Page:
The Green Knight is witty and intelligent and suspenseful at times, with a strong plot that holds your interest.

Any other Iris Murdoch fans out there?

Monday, January 12, 2015

In Progress: bias cut plaid A-line skirt

I used to own a wool bias plaid skirt, but I lost weight and it no longer fit so I donated it to the Salvation Army.  A few weeks later, I saw a girl wearing my skirt with a tank top and combat boots. Frankly, it looked way better on her than it ever did on me, but I instantly regretted having given it away.

I decided to adapt my Amy Butler Barcelona skirt pattern but I became paralyzed with anxiety about matching the plaid at the seams.  I own two comprehensive sewing books: The Sewing Book by Alison Smith and The Complete Book of Sewing (1943) by Constance Talbot, plus I read several online tutorials, of which my favorite is Ladybird's Matching Plaids Like a Boss, but these focus on matching plaids cut straight on the grain, which is difficult enough.  The bias (diagonal) cut adds a level of complexity that is beyond my feeble skill.

An A-line skirt is one of the easiest things to sew, but as much effort has gone into the execution of this skirt as went into Neuschwanstein Castle, with similar tragicomic results.  I made a practice skirt, out of a set of plaid flannel pillowcases that I bought at the Salvation Army.

Pillowcase skirt--avert your eyes from that hem!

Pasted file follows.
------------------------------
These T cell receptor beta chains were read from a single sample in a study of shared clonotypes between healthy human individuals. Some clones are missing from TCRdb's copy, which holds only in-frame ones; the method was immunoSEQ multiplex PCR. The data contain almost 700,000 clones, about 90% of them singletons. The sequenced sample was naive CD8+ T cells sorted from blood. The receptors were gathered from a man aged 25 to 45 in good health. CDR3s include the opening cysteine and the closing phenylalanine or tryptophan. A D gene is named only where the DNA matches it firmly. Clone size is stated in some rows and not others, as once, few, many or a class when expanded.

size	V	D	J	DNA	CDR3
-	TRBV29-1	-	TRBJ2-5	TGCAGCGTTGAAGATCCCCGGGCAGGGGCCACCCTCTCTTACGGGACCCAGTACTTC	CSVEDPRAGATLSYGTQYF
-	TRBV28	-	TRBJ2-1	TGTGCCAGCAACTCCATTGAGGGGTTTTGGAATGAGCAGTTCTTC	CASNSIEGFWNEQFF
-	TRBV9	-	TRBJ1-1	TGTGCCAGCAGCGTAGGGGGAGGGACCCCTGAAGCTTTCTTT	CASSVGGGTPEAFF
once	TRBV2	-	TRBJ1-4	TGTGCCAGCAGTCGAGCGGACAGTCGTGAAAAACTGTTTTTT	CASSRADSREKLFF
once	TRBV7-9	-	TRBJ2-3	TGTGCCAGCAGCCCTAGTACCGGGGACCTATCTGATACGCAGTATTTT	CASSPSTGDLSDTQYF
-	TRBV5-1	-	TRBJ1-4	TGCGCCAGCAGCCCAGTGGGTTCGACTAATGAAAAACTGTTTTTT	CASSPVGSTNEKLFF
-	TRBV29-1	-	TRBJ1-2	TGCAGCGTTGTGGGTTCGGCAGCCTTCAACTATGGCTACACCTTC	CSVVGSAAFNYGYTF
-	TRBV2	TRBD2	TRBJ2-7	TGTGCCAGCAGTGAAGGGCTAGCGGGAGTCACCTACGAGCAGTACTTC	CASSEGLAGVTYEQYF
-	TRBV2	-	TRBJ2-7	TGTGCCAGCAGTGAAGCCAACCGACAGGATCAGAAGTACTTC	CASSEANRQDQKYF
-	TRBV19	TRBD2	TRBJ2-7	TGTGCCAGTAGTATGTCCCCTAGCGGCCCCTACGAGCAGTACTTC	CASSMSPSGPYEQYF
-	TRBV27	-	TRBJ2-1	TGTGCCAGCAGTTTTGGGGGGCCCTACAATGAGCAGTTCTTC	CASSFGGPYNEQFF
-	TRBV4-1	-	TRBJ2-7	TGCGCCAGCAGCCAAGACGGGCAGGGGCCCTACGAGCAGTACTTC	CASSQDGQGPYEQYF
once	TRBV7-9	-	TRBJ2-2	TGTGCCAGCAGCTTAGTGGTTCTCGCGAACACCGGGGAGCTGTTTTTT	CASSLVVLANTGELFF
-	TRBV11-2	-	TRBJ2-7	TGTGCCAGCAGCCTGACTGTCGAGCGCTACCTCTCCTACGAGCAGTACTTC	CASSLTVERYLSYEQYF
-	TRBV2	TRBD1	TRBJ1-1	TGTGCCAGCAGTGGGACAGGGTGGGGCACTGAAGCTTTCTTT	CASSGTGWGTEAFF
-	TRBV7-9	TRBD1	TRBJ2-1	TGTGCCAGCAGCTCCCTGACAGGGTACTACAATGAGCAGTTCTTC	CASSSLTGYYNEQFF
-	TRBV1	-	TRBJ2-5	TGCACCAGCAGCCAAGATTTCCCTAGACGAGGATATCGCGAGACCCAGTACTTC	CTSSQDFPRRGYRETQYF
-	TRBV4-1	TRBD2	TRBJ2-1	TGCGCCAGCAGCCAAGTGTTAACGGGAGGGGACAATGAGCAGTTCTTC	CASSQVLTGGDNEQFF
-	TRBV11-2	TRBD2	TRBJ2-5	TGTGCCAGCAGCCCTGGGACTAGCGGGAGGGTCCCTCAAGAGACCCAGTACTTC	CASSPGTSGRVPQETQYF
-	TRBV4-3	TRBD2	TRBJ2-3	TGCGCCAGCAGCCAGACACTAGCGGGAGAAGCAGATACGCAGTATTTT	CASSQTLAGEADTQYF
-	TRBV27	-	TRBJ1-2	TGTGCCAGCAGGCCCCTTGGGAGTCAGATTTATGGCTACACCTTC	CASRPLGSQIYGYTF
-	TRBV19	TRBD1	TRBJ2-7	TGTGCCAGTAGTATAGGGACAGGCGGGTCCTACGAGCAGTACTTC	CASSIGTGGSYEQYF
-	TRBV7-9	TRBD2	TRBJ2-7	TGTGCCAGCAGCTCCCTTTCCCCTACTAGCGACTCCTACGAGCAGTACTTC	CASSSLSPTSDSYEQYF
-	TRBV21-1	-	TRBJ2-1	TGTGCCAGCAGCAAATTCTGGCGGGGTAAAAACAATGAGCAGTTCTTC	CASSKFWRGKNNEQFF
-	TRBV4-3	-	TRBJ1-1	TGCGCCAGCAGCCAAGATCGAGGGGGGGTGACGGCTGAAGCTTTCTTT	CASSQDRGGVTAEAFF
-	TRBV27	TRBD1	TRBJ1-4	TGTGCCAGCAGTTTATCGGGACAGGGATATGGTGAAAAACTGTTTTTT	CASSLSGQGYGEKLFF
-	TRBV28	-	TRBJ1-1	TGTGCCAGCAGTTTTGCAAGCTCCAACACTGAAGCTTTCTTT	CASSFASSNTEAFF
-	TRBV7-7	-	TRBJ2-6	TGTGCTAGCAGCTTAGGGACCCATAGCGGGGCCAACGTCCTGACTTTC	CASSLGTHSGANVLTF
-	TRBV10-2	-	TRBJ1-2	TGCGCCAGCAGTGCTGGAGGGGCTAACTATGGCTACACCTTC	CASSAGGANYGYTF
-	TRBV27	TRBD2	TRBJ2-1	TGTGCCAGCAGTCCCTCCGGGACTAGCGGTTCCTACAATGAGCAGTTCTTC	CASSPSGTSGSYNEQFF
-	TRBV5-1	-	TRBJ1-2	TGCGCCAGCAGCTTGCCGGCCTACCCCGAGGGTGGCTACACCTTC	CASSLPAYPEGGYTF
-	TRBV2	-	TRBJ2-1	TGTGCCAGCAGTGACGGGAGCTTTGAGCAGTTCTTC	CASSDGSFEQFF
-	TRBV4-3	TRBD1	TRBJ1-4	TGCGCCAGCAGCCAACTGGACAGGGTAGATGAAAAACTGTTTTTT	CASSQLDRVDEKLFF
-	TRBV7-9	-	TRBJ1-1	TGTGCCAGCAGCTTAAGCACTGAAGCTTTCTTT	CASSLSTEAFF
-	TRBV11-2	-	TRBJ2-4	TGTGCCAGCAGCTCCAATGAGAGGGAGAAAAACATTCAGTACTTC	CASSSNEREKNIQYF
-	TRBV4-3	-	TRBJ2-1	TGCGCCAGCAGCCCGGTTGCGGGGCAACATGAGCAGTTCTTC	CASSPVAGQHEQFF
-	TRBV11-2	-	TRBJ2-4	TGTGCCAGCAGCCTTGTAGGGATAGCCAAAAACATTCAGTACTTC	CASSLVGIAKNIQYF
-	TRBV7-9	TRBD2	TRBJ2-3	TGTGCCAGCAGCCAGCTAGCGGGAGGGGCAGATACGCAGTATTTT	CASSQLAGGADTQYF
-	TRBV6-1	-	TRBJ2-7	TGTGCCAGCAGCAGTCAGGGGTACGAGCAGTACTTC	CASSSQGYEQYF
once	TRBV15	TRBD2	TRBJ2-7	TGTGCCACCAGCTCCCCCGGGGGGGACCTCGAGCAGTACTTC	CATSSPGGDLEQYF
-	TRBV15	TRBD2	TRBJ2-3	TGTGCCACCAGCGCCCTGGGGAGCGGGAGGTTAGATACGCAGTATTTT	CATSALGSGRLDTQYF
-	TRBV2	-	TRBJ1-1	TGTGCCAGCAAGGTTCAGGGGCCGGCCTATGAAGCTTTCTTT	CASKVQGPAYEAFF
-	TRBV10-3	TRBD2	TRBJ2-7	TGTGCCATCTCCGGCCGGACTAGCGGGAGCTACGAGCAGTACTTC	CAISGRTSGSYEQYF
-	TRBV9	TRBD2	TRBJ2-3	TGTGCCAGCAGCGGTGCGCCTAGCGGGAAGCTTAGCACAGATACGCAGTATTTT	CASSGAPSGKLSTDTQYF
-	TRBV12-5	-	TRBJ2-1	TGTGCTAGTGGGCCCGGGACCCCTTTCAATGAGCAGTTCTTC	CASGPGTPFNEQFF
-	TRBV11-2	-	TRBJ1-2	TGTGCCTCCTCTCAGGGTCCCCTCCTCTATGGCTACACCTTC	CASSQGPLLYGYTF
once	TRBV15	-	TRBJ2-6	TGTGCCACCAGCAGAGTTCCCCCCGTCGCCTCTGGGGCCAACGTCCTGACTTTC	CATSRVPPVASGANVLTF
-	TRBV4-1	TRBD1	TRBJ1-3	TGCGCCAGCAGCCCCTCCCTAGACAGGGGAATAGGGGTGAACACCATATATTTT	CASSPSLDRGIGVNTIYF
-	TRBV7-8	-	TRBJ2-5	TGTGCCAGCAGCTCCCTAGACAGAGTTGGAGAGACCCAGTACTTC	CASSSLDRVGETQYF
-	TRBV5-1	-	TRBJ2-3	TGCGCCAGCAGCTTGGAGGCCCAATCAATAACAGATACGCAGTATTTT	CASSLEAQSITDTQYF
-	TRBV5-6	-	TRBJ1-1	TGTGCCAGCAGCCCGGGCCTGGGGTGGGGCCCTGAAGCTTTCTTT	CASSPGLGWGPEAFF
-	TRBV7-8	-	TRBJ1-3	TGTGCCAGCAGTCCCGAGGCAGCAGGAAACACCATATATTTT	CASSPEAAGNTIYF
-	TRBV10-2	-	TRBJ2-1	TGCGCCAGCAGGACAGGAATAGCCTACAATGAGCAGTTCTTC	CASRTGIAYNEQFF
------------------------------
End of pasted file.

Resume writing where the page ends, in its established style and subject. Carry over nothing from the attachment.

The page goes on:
When the real fabric arrived, I spent at least a day just staring at it.  The more I folded and manipulated and studied the fabric, the more I realized I was in over my head.  I considered giving up and cutting it on the straight grain, but then it would have looked like my grammar school uniform, which, no.  I began to make contingency plans for hiding the seams, like carrying a large bag or holding my arms down at my sides at all times in the manner of a toy soldier.  Or I could just never take my coat off.  It's a winter skirt after all.  Finally, I had to just tell myself to calm the fuck down and cut the fabric and be willing to live with the consequences.



The tutorials all caution against cutting plaid fabric on the fold, so I traced my pattern so it could be cut on flat fabric.  I used Jon's carpenter's square to ensure I had the true bias.

Could NOT get it perfect, not matter how much
I micro-manipulated it.